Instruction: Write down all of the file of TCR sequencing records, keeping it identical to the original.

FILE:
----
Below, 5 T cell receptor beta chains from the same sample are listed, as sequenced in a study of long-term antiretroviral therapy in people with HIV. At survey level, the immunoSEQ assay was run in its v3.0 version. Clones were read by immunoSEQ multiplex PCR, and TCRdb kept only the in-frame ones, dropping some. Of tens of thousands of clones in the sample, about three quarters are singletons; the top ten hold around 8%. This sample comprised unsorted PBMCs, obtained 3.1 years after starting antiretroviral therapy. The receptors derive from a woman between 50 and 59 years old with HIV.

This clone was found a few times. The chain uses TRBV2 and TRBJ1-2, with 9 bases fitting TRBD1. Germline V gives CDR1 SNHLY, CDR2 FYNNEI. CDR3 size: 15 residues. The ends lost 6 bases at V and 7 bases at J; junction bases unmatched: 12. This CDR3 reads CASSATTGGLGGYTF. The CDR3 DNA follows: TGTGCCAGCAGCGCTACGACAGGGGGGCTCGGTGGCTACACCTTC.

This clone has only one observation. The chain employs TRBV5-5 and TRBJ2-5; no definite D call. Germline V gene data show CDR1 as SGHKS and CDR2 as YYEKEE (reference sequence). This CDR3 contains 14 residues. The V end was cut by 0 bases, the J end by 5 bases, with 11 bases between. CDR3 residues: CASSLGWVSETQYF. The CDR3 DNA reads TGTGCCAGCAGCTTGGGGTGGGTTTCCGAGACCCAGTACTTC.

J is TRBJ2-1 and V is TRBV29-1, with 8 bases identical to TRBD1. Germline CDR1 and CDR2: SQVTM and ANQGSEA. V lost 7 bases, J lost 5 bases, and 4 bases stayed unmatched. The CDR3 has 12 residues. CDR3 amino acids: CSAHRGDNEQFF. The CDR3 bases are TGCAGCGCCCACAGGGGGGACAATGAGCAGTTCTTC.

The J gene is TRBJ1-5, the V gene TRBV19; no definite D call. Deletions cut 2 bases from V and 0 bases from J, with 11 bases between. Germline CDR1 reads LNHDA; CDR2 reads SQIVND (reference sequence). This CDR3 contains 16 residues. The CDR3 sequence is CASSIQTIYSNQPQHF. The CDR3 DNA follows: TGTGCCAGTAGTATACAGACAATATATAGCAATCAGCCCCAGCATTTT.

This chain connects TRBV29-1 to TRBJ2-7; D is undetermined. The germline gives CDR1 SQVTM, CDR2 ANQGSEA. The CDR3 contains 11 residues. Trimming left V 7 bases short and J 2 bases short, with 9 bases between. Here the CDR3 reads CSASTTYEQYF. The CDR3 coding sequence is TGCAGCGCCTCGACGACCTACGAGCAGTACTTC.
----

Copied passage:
Below, 5 T cell receptor beta chains from the same sample are listed, as sequenced in a study of long-term antiretroviral therapy in people with HIV. At survey level, the immunoSEQ assay was run in its v3.0 version. Clones were read by immunoSEQ multiplex PCR, and TCRdb kept only the in-frame ones, dropping some. Of tens of thousands of clones in the sample, about three quarters are singletons; the top ten hold around 8%. This sample comprised unsorted PBMCs, obtained 3.1 years after starting antiretroviral therapy. The receptors derive from a woman between 50 and 59 years old with HIV.

This clone was found a few times. The chain uses TRBV2 and TRBJ1-2, with 9 bases fitting TRBD1. Germline V gives CDR1 SNHLY, CDR2 FYNNEI. CDR3 size: 15 residues. The ends lost 6 bases at V and 7 bases at J; junction bases unmatched: 12. This CDR3 reads CASSATTGGLGGYTF. The CDR3 DNA follows: TGTGCCAGCAGCGCTACGACAGGGGGGCTCGGTGGCTACACCTTC.

This clone has only one observation. The chain employs TRBV5-5 and TRBJ2-5; no definite D call. Germline V gene data show CDR1 as SGHKS and CDR2 as YYEKEE (reference sequence). This CDR3 contains 14 residues. The V end was cut by 0 bases, the J end by 5 bases, with 11 bases between. CDR3 residues: CASSLGWVSETQYF. The CDR3 DNA reads TGTGCCAGCAGCTTGGGGTGGGTTTCCGAGACCCAGTACTTC.

J is TRBJ2-1 and V is TRBV29-1, with 8 bases identical to TRBD1. Germline CDR1 and CDR2: SQVTM and ANQGSEA. V lost 7 bases, J lost 5 bases, and 4 bases stayed unmatched. The CDR3 has 12 residues. CDR3 amino acids: CSAHRGDNEQFF. The CDR3 bases are TGCAGCGCCCACAGGGGGGACAATGAGCAGTTCTTC.

The J gene is TRBJ1-5, the V gene TRBV19; no definite D call. Deletions cut 2 bases from V and 0 bases from J, with 11 bases between. Germline CDR1 reads LNHDA; CDR2 reads SQIVND (reference sequence). This CDR3 contains 16 residues. The CDR3 sequence is CASSIQTIYSNQPQHF. The CDR3 DNA follows: TGTGCCAGTAGTATACAGACAATATATAGCAATCAGCCCCAGCATTTT.

This chain connects TRBV29-1 to TRBJ2-7; D is undetermined. The germline gives CDR1 SQVTM, CDR2 ANQGSEA. The CDR3 contains 11 residues. Trimming left V 7 bases short and J 2 bases short, with 9 bases between. Here the CDR3 reads CSASTTYEQYF. The CDR3 coding sequence is TGCAGCGCCTCGACGACCTACGAGCAGTACTTC.